This one is a MUST-READ. As you can see from this short description (yes, this is the short version) the story is one of epic scale. There are actually about a zillion characters I left out, as well as many subplots, theories, and an explanation of an entire cultural group, the fascinating azi, that is very important to the story. The book is broken up into many smaller sections, which makes it very readable and surprisingly fast-paced. The main hurdle is getting started. The novel begins with an excerpt from a text of the Company Wars (which occur before the setting of this story) and then a political council meeting, both of which are somewhat difficult to get through if you have not read many of Cherryh's Alliance-Union novels. But from then on, the book gradually zeroes in on a dozen or so main characters, and becomes absolutely impossible to put down.
So. Finally, the short short version: Cyteen is about two young men who are separated from their father and want to be reunited, and about a young woman who is surrounded by people she can't trust and must use her ingenuity to survive, gain power, and deal with the enemies of her predecessor who all want to destroy her.
|WHY I DON'T LIKE CYTEEN
Cyteen is the first book to raise such a great aversion in me. Since the first chapters I hated this book with a passion, a hatred that deepened while the book went on. Many not very nice things happen in Cyteen, but the most gruesome thing were the azi. The more I read about them, the more I hated this book and felt hurt.
What the people of Cyteen did to the azi is the most horrible thing I can imagine one human being doing to another. I don´t mind the artifical creation of humans, and tape-teaching is a something most of us probably wish for every now and then, but creating human beings that are so dependent on somebody else is unbelievable. The simpler azi constantly need orders, reassurance and tape-adjustment lest they take harm, even the highly developed alpha azi can only bend so far and need their handler to be strong and balanced, just remember how the genius-like Grant was irritated and upset when Justin let his worries and fears get the better of him. The azi miss one of humankind's greatest strengths - adaptability. Azi can´t handle situations that weren´t programmed. Their ineptness to handle new situations makes them pets, maybe beloved pets, but nonetheless pets. They aren´t capable of living on their own, they need the love of their handlers and are treated like things - property of the one who bought them. The azi seem to be slaves, but a slave got a free will and can cope with new situations, in order to gain his or her freedom and live among the "normal" humans. An azi has to be programmed to get around in his or her new life.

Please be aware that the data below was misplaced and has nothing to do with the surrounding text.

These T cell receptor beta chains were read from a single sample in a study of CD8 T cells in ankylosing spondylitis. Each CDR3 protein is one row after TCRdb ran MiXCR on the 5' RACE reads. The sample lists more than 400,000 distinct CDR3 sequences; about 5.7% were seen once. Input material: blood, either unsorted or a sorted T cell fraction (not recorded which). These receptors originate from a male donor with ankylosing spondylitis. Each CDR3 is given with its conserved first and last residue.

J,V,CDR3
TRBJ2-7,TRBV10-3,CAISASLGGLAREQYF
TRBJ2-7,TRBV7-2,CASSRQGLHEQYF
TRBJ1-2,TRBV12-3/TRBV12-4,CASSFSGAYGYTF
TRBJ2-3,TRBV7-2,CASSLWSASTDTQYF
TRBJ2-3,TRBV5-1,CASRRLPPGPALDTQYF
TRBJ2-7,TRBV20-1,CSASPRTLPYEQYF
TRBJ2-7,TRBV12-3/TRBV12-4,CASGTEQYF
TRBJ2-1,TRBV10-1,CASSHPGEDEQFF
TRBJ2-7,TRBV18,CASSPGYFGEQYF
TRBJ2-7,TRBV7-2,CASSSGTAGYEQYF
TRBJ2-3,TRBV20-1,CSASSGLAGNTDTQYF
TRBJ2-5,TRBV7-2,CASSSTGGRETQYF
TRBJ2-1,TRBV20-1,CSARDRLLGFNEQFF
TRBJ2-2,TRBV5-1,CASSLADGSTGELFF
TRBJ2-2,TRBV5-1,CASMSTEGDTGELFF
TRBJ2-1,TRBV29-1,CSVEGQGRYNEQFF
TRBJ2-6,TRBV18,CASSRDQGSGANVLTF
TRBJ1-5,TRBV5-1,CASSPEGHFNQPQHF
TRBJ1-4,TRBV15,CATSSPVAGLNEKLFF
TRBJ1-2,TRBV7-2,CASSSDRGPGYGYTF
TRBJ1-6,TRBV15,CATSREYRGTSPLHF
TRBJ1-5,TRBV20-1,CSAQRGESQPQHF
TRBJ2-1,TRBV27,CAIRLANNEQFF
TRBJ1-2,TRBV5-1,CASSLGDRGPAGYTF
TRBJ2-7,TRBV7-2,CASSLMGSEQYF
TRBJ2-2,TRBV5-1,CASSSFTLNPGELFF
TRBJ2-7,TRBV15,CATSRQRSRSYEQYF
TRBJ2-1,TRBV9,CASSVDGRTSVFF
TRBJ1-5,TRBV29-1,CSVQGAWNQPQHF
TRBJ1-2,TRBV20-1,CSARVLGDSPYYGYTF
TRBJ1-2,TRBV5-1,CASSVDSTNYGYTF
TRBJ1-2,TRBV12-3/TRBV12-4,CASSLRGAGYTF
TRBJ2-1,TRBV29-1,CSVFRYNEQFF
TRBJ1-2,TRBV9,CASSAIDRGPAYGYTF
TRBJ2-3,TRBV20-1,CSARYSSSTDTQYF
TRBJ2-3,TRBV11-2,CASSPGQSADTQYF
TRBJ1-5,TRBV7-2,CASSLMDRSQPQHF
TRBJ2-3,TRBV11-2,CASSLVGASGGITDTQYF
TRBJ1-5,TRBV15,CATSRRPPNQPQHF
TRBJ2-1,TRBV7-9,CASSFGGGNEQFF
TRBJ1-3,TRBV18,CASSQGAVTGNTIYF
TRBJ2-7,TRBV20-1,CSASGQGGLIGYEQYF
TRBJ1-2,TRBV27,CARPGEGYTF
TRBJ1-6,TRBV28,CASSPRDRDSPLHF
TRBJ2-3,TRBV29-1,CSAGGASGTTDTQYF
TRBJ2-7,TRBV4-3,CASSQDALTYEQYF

Maybe I would have liked Cyteen were it not for the azi. Cyteen made me hurt to the point that every time I remotely thought about it in the weeks afterwards I would get sad, depressed, and angry. Cyteen has a place on my bookshelf, although I have no intention to read it another time.
I found the azi in Downbelow Station within the first few sentences dealing with this individual. After this second unpleasant experience I have decided to not read another book containing azi.